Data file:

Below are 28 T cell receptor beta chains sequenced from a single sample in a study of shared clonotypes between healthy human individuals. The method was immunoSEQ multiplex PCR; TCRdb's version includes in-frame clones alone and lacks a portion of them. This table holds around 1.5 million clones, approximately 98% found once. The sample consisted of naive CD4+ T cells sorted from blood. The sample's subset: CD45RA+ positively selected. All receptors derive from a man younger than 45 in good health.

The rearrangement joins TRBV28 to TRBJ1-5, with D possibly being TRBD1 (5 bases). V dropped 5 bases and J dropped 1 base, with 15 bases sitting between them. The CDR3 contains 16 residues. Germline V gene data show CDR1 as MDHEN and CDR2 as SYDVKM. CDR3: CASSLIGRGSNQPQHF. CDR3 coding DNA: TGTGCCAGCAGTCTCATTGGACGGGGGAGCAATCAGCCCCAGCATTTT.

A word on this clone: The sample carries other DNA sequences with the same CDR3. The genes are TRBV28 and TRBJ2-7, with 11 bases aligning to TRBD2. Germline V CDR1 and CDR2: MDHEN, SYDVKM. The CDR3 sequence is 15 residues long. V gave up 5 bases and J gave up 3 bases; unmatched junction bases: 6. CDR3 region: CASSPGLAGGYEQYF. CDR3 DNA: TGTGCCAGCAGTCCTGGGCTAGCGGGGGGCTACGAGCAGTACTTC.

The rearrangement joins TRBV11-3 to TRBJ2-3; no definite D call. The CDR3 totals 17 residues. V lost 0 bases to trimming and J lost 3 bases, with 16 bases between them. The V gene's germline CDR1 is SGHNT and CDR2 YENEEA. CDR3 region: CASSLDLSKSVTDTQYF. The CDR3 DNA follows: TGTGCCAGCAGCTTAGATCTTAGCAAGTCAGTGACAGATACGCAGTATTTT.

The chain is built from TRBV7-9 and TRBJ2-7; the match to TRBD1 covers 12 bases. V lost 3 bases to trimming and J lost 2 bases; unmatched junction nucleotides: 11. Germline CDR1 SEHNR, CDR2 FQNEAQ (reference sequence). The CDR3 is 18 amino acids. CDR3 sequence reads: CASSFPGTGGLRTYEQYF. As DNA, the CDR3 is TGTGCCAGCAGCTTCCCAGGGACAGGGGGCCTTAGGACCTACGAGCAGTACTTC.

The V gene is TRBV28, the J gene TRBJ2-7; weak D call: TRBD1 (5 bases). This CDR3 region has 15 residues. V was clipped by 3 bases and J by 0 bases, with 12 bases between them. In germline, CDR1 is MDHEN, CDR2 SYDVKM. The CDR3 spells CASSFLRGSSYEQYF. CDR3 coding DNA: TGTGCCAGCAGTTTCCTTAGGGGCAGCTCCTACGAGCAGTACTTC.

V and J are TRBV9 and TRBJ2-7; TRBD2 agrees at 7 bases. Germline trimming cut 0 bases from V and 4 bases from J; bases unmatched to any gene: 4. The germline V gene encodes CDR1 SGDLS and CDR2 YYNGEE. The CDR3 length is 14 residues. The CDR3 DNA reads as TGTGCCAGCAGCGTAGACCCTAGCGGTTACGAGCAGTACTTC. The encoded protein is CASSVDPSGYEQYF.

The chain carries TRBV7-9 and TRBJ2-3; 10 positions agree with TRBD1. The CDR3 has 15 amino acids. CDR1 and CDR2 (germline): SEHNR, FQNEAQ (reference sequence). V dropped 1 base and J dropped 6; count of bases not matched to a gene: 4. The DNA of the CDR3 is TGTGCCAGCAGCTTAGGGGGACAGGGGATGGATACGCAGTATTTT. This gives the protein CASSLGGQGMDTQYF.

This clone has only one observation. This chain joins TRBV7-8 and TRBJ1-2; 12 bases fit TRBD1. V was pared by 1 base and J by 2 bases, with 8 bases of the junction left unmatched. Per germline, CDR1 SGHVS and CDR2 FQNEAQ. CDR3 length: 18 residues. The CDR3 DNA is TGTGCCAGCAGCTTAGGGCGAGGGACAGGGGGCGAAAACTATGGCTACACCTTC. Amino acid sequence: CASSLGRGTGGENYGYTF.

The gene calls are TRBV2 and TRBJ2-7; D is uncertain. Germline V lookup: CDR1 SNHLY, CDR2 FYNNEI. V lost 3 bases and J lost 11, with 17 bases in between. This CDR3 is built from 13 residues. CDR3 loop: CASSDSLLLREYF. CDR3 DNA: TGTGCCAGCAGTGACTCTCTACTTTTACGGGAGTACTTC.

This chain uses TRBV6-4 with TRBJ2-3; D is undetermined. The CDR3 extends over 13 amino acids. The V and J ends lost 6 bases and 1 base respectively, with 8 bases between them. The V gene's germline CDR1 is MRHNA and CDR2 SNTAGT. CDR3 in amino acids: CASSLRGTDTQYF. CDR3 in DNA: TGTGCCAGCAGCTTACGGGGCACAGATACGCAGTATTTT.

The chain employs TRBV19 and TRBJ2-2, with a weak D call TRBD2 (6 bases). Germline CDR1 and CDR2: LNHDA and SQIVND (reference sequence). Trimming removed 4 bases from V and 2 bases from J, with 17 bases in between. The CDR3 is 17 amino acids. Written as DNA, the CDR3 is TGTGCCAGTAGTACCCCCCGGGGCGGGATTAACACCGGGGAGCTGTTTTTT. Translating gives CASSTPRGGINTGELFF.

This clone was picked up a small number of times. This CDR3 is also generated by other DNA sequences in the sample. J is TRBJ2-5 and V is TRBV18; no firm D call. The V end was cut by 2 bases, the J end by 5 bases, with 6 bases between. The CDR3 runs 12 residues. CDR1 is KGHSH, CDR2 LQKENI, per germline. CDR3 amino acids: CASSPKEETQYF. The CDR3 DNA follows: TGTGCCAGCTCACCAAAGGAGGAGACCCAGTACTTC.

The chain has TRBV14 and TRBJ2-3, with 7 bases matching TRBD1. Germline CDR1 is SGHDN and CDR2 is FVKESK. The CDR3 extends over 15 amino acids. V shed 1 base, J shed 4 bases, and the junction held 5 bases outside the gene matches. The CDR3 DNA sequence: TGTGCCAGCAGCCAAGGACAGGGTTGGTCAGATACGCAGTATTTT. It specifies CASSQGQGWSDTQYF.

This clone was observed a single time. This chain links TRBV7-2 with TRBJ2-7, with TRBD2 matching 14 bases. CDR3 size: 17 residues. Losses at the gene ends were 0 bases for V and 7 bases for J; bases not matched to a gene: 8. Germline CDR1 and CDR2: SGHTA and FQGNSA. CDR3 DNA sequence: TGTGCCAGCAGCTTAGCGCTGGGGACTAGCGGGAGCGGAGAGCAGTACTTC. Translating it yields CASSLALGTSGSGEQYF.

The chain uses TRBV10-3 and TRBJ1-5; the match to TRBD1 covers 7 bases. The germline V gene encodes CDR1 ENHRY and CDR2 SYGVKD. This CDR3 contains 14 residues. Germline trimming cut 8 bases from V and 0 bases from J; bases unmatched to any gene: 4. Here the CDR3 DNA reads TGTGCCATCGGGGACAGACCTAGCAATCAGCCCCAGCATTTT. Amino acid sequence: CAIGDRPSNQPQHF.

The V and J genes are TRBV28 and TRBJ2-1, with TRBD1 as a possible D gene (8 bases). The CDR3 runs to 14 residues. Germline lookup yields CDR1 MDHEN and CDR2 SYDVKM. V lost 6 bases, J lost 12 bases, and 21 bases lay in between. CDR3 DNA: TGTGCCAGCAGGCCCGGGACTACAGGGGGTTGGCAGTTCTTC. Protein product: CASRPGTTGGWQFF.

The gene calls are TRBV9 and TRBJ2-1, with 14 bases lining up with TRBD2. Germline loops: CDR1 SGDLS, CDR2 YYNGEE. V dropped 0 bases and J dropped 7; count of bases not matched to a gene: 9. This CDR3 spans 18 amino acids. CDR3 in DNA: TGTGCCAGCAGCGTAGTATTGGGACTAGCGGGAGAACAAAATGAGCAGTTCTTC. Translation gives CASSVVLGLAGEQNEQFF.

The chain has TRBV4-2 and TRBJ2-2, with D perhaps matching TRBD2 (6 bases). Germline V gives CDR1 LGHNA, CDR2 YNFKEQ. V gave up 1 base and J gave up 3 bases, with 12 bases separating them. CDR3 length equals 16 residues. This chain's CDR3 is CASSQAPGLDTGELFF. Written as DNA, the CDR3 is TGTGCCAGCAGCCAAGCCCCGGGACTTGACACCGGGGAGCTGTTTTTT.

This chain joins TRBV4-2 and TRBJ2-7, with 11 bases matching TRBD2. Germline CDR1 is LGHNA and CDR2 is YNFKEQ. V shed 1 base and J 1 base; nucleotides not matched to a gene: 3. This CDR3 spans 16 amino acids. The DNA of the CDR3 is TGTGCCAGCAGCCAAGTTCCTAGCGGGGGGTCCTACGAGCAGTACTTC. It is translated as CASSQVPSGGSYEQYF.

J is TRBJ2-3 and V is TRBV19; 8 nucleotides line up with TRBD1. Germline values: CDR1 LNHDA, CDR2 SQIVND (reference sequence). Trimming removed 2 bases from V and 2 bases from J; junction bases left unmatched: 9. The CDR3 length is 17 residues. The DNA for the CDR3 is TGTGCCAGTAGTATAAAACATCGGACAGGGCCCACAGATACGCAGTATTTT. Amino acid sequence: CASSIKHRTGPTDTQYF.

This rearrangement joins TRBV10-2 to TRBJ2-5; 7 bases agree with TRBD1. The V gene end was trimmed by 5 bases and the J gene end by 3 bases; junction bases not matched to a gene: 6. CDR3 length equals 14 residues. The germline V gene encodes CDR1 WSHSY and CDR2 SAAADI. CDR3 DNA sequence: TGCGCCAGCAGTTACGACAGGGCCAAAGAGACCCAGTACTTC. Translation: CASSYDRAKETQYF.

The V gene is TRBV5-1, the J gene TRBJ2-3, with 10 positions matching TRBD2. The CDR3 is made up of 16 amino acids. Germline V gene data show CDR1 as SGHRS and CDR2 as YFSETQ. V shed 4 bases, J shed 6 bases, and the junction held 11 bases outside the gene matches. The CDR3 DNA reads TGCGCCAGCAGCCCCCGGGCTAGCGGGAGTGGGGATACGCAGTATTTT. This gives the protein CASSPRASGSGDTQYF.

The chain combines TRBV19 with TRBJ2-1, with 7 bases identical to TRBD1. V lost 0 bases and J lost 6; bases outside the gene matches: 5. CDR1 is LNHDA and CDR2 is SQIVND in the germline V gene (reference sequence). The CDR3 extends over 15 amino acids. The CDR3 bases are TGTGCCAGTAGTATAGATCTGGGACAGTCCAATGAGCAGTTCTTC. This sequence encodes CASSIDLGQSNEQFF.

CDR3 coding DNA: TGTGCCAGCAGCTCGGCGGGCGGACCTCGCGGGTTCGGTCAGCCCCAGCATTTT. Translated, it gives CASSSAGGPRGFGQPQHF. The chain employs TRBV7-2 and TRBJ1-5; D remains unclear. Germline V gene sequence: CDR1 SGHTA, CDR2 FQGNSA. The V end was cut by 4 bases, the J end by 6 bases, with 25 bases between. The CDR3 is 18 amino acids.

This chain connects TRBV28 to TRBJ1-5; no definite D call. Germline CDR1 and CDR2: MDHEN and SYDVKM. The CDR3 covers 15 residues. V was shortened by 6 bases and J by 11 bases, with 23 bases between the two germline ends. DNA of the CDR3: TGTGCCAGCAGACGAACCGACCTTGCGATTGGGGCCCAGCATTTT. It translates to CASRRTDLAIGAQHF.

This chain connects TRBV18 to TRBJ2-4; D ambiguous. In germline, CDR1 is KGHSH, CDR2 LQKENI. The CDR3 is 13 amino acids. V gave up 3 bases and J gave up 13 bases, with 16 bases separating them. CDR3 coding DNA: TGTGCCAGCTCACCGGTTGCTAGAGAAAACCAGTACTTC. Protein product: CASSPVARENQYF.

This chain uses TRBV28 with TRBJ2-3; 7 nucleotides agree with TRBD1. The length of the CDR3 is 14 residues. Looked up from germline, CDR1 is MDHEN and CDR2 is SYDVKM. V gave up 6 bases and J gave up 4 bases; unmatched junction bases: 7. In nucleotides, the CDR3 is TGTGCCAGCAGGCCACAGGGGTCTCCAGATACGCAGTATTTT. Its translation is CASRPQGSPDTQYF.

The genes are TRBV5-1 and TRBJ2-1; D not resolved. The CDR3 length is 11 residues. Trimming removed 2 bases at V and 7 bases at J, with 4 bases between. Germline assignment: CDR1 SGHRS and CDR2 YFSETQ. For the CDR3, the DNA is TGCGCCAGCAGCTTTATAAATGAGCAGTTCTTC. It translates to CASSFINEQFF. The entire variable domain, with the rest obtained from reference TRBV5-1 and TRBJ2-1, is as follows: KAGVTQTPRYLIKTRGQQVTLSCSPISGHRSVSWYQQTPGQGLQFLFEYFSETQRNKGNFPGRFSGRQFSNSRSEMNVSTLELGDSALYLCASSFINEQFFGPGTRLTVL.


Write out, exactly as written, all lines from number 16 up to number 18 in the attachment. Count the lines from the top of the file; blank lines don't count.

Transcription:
The chain uses TRBV10-3 and TRBJ1-5; the match to TRBD1 covers 7 bases. The germline V gene encodes CDR1 ENHRY and CDR2 SYGVKD. This CDR3 contains 14 residues. Germline trimming cut 8 bases from V and 0 bases from J; bases unmatched to any gene: 4. Here the CDR3 DNA reads TGTGCCATCGGGGACAGACCTAGCAATCAGCCCCAGCATTTT. Amino acid sequence: CAIGDRPSNQPQHF.

The V and J genes are TRBV28 and TRBJ2-1, with TRBD1 as a possible D gene (8 bases). The CDR3 runs to 14 residues. Germline lookup yields CDR1 MDHEN and CDR2 SYDVKM. V lost 6 bases, J lost 12 bases, and 21 bases lay in between. CDR3 DNA: TGTGCCAGCAGGCCCGGGACTACAGGGGGTTGGCAGTTCTTC. Protein product: CASRPGTTGGWQFF.

The gene calls are TRBV9 and TRBJ2-1, with 14 bases lining up with TRBD2. Germline loops: CDR1 SGDLS, CDR2 YYNGEE. V dropped 0 bases and J dropped 7; count of bases not matched to a gene: 9. This CDR3 spans 18 amino acids. CDR3 in DNA: TGTGCCAGCAGCGTAGTATTGGGACTAGCGGGAGAACAAAATGAGCAGTTCTTC. Translation gives CASSVVLGLAGEQNEQFF.